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Background: Many patients in clinical practice of one of the authors had various symptoms after eating bamboo shoots e.g. headaches, back/waist/leg pains and/or dyspepsia. This study could establish a part of baseline data to solve the other related problems.
Objective: The aim of this study was to determine the frequency of bamboo shoot consumption and prevalence of various symptoms particularly those with a hereditary link.
Method: A descriptive study. Data were collected using a structured questionnaire completed through an in-depth interview.
Setting: Bandong subdistrict, Ubonrat district, Khon Kaen province and Phosrisumran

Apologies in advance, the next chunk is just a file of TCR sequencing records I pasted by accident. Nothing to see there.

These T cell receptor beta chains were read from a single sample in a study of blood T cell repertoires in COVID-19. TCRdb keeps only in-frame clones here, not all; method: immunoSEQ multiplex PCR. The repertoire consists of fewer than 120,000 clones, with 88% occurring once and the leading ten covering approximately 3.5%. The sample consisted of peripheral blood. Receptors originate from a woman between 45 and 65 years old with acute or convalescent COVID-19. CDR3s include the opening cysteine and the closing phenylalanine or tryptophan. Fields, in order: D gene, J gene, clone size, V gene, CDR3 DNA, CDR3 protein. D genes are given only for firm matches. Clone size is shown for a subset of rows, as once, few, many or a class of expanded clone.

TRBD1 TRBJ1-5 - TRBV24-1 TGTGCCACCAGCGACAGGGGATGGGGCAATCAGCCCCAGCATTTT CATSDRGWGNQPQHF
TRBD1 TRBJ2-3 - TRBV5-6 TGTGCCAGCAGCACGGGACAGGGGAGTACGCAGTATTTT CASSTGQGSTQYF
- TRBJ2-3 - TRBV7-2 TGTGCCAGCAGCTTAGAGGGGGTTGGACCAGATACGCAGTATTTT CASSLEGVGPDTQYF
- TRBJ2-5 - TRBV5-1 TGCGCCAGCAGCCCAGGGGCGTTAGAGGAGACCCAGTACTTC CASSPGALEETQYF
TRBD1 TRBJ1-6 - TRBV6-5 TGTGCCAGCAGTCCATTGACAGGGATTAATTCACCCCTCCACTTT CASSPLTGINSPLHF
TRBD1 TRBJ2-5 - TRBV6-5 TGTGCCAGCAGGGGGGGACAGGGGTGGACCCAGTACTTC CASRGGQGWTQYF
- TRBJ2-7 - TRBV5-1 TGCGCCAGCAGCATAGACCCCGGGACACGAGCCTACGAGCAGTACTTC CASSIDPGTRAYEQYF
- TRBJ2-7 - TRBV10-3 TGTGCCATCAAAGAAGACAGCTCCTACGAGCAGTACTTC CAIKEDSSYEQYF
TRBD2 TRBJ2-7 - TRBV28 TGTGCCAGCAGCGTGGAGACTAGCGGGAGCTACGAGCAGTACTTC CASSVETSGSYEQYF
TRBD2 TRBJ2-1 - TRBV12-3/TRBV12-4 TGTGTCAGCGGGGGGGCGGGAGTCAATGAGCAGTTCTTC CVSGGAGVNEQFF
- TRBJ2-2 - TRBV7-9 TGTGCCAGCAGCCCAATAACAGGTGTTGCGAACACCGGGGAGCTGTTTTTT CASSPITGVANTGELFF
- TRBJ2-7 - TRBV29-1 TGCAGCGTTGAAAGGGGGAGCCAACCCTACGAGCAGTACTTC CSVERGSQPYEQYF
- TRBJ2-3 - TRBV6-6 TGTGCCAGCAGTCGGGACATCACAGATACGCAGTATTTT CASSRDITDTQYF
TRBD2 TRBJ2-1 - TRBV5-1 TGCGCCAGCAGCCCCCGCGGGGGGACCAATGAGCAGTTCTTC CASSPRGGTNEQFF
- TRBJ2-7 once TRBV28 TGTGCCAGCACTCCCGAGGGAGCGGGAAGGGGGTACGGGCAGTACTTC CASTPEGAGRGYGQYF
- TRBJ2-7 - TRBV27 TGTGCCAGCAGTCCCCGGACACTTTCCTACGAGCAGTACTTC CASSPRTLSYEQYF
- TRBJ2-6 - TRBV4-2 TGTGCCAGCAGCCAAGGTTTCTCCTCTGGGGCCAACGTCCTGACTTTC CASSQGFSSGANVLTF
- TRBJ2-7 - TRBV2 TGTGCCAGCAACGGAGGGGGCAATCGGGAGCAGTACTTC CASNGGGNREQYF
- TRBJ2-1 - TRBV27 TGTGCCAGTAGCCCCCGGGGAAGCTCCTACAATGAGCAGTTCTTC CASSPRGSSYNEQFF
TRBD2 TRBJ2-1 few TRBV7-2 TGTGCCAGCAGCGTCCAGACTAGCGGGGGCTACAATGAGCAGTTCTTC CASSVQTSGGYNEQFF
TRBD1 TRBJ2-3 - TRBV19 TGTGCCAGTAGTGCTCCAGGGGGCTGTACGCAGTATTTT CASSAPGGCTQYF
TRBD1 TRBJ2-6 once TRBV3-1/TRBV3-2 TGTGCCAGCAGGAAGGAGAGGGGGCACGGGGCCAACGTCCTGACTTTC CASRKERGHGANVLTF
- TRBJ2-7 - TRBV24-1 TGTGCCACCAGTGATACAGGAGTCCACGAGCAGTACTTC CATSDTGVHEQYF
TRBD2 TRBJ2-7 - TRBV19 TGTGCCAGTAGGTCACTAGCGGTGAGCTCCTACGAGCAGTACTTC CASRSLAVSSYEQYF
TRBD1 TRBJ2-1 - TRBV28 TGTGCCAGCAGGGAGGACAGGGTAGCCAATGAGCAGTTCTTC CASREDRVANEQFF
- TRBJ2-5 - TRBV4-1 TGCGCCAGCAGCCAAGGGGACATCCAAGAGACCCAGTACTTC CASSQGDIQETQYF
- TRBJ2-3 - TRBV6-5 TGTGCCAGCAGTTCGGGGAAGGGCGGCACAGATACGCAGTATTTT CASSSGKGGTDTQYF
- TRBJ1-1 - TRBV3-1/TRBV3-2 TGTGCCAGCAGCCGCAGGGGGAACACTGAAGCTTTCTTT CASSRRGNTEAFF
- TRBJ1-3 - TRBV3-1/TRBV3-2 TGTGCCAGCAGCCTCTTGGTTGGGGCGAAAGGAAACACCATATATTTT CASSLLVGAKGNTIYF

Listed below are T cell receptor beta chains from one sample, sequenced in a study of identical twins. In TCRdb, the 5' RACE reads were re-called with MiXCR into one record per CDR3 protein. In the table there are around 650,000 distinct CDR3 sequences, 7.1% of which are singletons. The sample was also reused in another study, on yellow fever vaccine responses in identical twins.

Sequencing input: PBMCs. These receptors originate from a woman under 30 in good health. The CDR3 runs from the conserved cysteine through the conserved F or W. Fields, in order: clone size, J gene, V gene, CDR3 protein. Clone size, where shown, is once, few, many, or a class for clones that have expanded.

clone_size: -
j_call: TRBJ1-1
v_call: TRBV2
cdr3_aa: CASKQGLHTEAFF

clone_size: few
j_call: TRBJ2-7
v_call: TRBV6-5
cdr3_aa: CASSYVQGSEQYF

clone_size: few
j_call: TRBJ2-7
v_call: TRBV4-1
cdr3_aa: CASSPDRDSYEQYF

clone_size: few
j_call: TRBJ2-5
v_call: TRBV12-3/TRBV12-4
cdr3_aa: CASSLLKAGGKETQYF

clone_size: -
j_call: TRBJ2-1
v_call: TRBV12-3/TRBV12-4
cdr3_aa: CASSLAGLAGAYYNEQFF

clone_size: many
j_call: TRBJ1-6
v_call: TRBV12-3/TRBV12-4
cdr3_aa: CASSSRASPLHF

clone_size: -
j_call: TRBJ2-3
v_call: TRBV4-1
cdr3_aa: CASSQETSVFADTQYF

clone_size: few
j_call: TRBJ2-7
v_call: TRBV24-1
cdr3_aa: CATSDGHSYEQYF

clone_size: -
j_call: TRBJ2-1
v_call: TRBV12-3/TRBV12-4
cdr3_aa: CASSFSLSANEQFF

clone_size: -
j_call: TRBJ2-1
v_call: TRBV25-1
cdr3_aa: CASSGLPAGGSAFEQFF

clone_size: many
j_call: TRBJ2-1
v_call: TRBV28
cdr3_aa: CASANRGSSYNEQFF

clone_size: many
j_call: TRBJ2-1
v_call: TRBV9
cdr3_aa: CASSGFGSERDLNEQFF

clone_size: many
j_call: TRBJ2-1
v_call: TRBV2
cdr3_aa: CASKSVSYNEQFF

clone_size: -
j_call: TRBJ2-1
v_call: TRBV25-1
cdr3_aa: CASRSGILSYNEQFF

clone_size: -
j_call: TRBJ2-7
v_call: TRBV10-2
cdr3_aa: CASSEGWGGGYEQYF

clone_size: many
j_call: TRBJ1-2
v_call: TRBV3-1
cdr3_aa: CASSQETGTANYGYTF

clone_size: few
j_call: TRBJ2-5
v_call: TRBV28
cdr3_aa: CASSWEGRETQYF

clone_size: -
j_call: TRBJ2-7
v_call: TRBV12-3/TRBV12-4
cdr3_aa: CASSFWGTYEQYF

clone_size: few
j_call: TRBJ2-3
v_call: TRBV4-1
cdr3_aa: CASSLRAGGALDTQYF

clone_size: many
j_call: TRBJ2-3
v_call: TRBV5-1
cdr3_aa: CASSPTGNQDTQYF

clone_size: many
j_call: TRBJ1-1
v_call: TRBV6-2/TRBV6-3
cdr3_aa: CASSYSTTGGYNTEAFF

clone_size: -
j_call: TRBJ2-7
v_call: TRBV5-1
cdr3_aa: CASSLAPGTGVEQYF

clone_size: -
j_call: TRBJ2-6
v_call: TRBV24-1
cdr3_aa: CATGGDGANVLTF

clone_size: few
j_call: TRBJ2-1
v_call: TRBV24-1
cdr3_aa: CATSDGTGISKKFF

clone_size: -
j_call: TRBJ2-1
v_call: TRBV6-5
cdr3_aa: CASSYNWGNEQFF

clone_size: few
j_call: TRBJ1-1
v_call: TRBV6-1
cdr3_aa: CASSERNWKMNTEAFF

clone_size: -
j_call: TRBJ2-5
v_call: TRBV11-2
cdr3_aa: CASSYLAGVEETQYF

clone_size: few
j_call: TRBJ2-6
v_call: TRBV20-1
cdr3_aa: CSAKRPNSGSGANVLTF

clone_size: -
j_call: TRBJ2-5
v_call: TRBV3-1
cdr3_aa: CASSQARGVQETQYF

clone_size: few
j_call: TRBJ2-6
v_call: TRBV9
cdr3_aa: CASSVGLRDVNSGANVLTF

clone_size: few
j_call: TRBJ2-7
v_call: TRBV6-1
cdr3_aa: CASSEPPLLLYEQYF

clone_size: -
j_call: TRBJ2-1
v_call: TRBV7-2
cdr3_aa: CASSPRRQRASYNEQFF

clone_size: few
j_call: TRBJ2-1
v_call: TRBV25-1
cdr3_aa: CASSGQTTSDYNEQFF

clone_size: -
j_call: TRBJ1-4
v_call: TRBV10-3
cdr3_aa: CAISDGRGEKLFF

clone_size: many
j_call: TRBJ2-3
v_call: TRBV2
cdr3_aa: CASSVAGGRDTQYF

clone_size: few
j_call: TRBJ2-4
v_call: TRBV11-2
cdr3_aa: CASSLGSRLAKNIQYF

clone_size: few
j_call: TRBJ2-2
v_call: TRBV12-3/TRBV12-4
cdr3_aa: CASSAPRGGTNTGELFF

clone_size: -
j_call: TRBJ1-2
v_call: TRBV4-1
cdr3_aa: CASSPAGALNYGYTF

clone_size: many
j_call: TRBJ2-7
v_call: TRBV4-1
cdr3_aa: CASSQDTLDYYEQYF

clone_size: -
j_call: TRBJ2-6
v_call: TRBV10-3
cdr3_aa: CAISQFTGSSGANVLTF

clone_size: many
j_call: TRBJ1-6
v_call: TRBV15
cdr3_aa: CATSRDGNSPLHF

subdistrict, Nonesaard district, Udornthani province, Thailand.
Population: married women, of at least 20 years of age.
Results: Two hundred and five married women were interviewed. Most of them (77%) were 31 to 50 years of age. The majority (75% of the 153 cases) ate bamboo shoots often. Among those who urinated in a bowl at night, 61% observed a turbid white precipitate. Ninety cases (44%) had other symptoms after eating bamboo shoots, such as, stomach pain and dyspepsia, leg/arm pains, back pain, joint pain, fatigue and headaches. Half (53%) of respondents remembered their predecessors having similar symptoms after eating bamboo shoots, however, there was no statistically significant association of the symptoms between the respondents and their known forebears.
Suggestions: Further research should be conducted into the dietary habits of rural Northeast Thais including cooking techniques for detoxifying bamboo shoots as techniques may help prevent the gall stones endemic among them.
Key words: symptom prevalence, bamboo shoots, bamboo-meal syndrome.
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